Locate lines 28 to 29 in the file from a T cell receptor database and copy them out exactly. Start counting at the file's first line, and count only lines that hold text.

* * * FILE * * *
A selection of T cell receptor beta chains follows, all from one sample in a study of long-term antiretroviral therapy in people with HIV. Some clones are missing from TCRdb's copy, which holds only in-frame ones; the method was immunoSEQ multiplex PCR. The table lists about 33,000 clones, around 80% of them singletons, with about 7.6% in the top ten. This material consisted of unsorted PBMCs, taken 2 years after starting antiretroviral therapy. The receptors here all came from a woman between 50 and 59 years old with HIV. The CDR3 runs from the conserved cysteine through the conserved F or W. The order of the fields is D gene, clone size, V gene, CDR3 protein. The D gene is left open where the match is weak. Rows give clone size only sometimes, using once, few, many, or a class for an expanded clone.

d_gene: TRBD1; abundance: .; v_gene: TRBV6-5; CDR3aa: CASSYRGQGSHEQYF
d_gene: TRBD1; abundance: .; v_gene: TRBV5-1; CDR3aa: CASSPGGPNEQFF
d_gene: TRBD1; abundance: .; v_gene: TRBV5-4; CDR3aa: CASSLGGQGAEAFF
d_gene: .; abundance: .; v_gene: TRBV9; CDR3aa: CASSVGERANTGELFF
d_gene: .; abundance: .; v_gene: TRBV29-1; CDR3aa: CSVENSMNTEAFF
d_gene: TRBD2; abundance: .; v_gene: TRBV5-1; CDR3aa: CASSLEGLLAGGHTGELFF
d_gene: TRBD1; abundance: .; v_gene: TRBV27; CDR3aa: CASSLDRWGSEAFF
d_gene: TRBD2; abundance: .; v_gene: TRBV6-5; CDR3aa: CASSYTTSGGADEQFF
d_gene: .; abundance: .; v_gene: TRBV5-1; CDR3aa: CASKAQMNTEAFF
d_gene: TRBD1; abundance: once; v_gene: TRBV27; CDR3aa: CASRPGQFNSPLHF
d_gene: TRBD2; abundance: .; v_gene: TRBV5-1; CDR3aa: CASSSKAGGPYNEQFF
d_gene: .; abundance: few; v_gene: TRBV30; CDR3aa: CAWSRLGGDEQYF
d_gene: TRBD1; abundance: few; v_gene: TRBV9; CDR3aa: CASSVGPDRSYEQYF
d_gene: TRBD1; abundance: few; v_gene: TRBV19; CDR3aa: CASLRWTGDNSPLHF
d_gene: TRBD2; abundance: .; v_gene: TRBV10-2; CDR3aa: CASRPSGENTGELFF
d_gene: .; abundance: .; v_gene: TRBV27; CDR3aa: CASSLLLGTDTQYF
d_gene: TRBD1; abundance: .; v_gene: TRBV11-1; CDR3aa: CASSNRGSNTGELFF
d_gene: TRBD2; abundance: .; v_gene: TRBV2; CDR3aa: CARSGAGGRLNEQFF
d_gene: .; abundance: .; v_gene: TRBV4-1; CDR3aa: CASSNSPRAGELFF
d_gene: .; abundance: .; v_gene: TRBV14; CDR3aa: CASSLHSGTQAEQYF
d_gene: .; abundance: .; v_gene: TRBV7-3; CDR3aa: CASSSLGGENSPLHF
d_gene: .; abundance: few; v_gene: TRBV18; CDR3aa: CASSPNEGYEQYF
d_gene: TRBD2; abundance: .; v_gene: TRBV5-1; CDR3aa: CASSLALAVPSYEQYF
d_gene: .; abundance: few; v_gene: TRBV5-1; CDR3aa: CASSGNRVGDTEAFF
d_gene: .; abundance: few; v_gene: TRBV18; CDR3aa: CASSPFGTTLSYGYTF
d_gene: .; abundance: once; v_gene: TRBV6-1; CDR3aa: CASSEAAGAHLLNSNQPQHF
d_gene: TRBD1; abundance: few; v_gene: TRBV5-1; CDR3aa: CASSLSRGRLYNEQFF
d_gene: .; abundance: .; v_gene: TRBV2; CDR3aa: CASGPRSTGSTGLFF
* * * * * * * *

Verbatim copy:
d_gene: TRBD1; abundance: few; v_gene: TRBV5-1; CDR3aa: CASSLSRGRLYNEQFF
d_gene: .; abundance: .; v_gene: TRBV2; CDR3aa: CASGPRSTGSTGLFF